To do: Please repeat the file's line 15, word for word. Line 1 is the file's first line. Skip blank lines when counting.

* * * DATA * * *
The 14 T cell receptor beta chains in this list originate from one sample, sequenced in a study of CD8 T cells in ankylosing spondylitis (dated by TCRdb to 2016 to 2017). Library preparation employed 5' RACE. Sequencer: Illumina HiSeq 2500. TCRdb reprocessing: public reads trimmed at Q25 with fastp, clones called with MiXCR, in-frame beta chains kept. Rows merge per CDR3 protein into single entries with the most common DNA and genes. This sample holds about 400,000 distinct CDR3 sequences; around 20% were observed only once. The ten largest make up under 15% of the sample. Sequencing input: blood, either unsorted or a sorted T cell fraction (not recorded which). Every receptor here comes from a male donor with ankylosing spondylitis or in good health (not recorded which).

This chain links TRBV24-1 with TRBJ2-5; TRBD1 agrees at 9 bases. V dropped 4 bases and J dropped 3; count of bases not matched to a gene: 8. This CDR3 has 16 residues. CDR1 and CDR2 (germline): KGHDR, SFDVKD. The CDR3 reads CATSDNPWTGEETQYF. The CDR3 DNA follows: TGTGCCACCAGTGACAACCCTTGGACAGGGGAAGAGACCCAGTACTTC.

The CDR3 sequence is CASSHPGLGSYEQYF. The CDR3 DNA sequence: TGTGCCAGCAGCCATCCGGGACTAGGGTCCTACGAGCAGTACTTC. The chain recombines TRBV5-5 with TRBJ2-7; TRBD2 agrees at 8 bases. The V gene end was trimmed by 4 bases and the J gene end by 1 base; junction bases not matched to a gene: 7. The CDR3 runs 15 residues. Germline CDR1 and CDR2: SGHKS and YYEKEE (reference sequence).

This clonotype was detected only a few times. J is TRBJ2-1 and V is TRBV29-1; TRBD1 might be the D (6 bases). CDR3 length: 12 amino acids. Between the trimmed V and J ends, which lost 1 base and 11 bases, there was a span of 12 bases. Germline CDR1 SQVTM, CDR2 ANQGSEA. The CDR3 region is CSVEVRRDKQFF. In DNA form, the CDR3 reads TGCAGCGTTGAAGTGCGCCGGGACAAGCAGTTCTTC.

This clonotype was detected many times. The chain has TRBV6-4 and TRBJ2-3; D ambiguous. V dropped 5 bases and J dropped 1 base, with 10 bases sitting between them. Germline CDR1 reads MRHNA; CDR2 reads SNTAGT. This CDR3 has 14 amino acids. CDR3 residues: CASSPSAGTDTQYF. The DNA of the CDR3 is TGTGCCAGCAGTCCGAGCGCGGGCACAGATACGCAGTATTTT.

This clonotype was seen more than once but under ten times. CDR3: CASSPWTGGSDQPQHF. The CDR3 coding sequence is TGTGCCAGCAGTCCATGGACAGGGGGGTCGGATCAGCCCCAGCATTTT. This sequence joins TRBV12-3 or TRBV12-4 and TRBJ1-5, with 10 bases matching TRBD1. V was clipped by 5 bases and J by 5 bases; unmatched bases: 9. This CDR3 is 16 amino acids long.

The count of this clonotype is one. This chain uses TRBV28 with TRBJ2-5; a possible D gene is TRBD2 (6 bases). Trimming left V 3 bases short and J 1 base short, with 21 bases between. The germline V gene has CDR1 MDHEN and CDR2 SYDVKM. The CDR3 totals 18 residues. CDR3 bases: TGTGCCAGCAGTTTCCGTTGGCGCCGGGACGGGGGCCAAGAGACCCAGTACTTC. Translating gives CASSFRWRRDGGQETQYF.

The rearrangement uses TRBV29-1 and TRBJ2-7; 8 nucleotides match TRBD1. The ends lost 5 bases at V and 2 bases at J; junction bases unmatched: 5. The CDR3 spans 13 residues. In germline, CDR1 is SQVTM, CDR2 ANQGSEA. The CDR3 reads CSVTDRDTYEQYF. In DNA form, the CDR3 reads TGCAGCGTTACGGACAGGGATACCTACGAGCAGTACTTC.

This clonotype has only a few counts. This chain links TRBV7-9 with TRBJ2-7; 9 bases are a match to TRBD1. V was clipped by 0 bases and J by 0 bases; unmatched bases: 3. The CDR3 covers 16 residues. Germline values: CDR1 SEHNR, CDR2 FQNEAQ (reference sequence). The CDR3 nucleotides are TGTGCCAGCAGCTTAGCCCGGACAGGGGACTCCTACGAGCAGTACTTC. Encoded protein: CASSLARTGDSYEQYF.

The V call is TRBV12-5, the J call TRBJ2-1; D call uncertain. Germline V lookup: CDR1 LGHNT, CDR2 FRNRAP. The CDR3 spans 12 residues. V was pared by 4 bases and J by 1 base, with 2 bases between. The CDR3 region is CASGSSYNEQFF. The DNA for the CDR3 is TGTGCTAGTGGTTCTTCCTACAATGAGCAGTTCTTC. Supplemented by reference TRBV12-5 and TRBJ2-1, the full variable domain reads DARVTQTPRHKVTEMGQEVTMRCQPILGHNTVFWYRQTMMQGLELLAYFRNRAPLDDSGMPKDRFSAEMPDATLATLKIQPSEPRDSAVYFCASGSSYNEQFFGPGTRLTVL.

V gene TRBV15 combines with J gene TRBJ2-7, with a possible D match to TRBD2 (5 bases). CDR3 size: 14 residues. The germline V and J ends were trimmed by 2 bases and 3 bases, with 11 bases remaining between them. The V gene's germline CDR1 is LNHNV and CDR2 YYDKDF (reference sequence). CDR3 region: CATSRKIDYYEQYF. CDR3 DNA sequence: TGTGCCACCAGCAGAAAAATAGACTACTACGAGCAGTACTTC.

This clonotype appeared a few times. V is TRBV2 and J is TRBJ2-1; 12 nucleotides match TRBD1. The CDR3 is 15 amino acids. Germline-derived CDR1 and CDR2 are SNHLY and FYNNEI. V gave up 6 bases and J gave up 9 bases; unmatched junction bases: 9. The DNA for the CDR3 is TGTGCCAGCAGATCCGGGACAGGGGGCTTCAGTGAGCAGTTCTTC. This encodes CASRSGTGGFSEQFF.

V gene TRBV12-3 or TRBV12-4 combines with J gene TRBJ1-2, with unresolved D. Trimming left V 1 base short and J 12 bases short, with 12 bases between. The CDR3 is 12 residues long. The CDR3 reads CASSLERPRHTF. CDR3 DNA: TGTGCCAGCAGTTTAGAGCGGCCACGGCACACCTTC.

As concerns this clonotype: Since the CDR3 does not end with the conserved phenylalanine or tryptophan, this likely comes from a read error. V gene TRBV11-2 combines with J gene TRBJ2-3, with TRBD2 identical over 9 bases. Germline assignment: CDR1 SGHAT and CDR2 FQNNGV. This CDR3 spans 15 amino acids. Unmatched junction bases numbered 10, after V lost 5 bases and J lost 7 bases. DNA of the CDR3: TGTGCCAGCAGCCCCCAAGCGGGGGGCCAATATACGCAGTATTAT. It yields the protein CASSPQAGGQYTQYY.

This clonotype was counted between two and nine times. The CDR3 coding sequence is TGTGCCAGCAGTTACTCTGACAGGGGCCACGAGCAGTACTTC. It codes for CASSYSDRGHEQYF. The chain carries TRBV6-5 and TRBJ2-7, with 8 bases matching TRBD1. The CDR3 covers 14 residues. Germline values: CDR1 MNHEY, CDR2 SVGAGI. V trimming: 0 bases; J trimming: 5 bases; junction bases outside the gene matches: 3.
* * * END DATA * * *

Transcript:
This clonotype was counted between two and nine times. The CDR3 coding sequence is TGTGCCAGCAGTTACTCTGACAGGGGCCACGAGCAGTACTTC. It codes for CASSYSDRGHEQYF. The chain carries TRBV6-5 and TRBJ2-7, with 8 bases matching TRBD1. The CDR3 covers 14 residues. Germline values: CDR1 MNHEY, CDR2 SVGAGI. V trimming: 0 bases; J trimming: 5 bases; junction bases outside the gene matches: 3.